By Master Sgt. Jeremy D. CrispJune 12, 2018
FORT HAMILTON, N.Y. -- In summer 2017, Justin Batt, the director of the Harbor Defense Museum at Fort Hamilton, New York, met a member of the New York Army National Guard's 13th Coastal Artillery.
The meeting wasn't face to face. Nor did the meeting take place by telephone. Rather, the meeting was happenstance, and it would lead the museum director on a journey through time.
Batt had been directing the museum less than a year. He was combing through the roughly 3,000 museum artifacts for a new display to honor America's and the Army's 100th anniversary of entry into World War I.
In the archives he "met" Army First Class Gunner Angelo A. Rizzo, a young man from Brooklyn, New York, sent to war in France in 1918. What he found led him on a mission to honor a legacy and inspire the next generation of Soldiers.
"The first thing that captivated me was the image," Batt said of finding Rizzo's portrait in the museum's collection.
The black-and-white image is of a teenaged Italian-American. His eyes and forehead are covered in shadow from the round-brimmed service hat he's wearing. Short-cropped hair, the color of midnight black, frames a youthful face. Rizzo's World War I-era Army uniform is pressed as if it just came from the cleaners. He's professional looking, sharp, a model Soldier. Rizzo has a coastal artillery patch the shape of a projectile on the right sleeve of his service coat. His photograph is in near-perfect condition. It could have been an image of one of millions of Soldiers of the day -- 18, 19 years old, barely men, who would board ships bound for the European Western Front.
Yet Rizzo's story would unfold to museum director Batt in more than image. The young Soldier's journey from training in New York to fighting in France was documented there in the museum in the form of his personal diary.
"Looking through the diary, it's like an adventure book you are reading through; you are there with him," Batt said, excitement in his voice. "You have an image of this American Soldier, and now you are actually with him, and you don't know how it's going to end."
The diary chronicles Rizzo's journey from Fort Hamilton, then a coastal defense fort which still actively operates at the southern tip of the New York Harbor, through his time in France during World War I, and back to New York.
The diary starts in March 1918. Rizzo details the departure of his unit from New York City aboard the British HMT Olympic, a sister ship to the Titanic.
"Left Fort Hamilton, N.Y. March 27, 1918."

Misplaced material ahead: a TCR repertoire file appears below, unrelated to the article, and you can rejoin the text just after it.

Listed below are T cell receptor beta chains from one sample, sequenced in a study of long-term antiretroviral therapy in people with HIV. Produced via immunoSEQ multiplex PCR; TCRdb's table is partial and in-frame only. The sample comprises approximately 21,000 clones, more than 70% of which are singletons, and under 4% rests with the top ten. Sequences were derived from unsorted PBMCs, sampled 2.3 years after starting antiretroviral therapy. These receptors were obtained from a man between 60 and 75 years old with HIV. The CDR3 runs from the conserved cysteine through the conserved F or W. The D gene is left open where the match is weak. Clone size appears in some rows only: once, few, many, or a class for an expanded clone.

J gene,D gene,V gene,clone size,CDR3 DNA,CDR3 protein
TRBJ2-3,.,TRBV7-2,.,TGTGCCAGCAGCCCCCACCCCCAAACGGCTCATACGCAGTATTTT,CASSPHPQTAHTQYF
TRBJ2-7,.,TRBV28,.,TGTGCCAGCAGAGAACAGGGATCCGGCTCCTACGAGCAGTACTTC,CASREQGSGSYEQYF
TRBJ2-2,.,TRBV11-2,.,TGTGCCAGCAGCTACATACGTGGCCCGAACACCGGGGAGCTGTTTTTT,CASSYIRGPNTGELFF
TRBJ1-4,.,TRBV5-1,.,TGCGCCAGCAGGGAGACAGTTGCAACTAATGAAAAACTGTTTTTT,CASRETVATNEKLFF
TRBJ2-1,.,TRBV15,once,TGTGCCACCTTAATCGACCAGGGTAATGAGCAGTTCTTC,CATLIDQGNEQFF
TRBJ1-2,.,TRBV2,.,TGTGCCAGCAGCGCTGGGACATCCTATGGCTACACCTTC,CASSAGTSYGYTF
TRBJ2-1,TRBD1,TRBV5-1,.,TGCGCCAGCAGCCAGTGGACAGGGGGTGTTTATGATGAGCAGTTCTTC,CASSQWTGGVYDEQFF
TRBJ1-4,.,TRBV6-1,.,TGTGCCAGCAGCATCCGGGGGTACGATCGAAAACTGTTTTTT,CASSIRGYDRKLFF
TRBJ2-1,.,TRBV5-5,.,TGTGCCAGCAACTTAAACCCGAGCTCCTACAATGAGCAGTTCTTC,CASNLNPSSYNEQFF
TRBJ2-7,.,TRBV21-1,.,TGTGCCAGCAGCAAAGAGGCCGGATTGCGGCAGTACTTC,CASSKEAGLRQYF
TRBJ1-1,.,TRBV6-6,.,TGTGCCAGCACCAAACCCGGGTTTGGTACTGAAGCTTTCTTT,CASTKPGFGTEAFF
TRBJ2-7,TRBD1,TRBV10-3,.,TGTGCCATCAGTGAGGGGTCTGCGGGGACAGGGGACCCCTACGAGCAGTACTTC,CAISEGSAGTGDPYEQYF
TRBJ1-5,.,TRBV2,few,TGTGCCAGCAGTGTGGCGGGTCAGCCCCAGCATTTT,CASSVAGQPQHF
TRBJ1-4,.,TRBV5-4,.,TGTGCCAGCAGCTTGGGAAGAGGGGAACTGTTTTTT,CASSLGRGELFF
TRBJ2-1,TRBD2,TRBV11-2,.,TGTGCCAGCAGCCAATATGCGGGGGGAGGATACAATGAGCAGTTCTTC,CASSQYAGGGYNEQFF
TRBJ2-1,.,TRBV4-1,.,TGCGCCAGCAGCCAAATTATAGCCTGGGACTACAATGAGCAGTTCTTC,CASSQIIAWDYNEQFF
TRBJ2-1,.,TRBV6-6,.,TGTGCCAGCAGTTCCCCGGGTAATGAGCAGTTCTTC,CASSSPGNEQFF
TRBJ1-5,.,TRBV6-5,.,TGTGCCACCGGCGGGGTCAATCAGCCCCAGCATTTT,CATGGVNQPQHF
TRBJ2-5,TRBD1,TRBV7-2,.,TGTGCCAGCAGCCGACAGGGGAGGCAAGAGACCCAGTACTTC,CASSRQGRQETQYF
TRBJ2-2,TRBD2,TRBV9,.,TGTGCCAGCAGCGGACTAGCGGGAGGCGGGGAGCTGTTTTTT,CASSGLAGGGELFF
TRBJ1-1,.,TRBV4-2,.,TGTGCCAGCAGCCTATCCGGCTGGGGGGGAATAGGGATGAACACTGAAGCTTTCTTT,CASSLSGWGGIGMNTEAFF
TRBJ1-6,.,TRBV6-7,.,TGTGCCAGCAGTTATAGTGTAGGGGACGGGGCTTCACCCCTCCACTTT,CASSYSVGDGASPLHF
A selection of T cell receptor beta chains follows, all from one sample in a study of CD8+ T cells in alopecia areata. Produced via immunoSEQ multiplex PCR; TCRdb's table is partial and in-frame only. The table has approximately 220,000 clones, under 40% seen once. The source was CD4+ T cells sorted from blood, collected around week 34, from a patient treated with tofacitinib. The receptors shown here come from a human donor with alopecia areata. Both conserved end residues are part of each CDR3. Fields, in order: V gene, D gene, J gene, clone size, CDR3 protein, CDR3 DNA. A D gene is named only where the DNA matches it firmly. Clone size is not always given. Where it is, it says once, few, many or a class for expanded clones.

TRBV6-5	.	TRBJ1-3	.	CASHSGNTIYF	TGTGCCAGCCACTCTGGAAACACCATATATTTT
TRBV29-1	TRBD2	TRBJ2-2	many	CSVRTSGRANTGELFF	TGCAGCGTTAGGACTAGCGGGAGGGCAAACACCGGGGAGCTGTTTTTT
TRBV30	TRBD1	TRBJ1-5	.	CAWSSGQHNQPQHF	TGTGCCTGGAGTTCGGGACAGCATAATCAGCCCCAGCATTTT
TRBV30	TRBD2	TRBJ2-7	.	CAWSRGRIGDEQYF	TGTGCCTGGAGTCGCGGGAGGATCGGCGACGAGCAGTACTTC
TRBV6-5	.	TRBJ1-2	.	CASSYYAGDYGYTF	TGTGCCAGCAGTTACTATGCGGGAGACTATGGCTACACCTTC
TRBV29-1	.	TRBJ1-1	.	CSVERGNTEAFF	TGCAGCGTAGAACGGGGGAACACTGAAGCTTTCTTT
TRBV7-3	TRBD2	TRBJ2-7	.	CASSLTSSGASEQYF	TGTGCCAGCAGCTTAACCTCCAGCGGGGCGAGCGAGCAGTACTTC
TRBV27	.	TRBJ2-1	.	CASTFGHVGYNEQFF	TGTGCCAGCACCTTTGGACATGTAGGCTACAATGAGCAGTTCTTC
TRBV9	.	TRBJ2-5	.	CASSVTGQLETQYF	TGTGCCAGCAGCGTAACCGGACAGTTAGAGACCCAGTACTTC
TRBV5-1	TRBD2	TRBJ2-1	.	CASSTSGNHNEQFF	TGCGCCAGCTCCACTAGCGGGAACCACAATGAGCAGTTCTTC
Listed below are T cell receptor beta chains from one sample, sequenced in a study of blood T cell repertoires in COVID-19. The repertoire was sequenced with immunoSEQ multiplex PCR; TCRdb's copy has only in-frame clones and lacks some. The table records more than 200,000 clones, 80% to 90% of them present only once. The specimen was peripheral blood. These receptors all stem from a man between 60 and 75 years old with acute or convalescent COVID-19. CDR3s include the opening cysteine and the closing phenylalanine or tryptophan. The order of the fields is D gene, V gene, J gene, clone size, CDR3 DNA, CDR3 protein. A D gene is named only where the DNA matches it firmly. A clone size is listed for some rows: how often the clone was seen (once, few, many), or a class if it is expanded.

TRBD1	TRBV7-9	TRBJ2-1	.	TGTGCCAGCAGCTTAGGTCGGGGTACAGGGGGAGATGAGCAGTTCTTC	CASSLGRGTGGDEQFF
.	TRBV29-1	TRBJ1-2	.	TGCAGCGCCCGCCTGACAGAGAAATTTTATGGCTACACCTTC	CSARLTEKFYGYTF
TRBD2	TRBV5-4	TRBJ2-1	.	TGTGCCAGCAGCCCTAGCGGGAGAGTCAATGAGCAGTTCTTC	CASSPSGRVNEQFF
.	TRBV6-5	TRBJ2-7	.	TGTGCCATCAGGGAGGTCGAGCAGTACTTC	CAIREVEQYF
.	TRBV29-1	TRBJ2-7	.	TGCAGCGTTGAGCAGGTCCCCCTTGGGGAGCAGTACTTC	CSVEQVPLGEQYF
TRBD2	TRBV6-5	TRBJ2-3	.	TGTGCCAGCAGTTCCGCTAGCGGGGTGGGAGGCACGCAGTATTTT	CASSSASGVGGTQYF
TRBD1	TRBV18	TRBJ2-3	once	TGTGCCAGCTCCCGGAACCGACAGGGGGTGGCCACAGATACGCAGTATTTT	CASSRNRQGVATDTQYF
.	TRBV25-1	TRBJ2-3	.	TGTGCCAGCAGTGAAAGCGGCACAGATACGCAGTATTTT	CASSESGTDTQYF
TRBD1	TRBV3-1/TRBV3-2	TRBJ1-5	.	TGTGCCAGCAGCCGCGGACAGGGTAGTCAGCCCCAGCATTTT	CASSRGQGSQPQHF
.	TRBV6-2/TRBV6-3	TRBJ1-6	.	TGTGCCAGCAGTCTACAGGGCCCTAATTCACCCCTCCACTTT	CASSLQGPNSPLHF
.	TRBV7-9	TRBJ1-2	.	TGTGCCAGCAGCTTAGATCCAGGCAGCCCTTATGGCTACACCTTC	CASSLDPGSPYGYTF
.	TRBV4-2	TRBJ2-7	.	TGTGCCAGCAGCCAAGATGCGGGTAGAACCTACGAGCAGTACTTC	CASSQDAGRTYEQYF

"Left New York on Army transport Olimpic (sic) March 28, 1918."
"Arrived at Brest (France) Harbor Apr. 4, 1918."
Rizzo details his overseas voyage in a few short pages. He decided to keep a memento along the way.
A slip of paper, preserved yet worn to the yellowish-brown color of an ancient scroll, detailed Rizzo's living arrangement aboard the vessel.
"One of my favorite items in here is his bunk and mess assignment card," Batt said.
The card told Soldiers onboard the HMT Olympic where to eat, mess and sleep.
"KEEP THIS CARD" it reads.
"Your quarters are on deck D, compartment A."
"You will occupy one hammock."
Before boarding the Olympic, however, Rizzo trained at Fort Hamilton as part of his service in the New York Army National Guard. He was mustered into active federal service in August 1917, and shortly after he was transferred into the headquarters company of the 59th Artillery, Coastal Artillery Corps, at Fort Hamilton.
Soldiers of the time had specific job specialties, just like in today's modern Army. Rizzo was one of a few Soldiers who could read and write well, Batt said.
"They chose him to be a telephone operator," he said. "He would spend his time running lines between the battalion headquarters and the other artillery batteries."
Someone who can relate to that job, and who helped discover Rizzo's collection at the museum, is Tom Trombone, a volunteer at the Harbor Defense Museum. Trombone, like Rizzo, is a Brooklyn native who served in the Army as a radioman, albeit from 1949-51.
"We were running the same wire they were running in World War I," said Trombone, who along with Batt was still thrilled to talk about Rizzo a year after discovering the collection.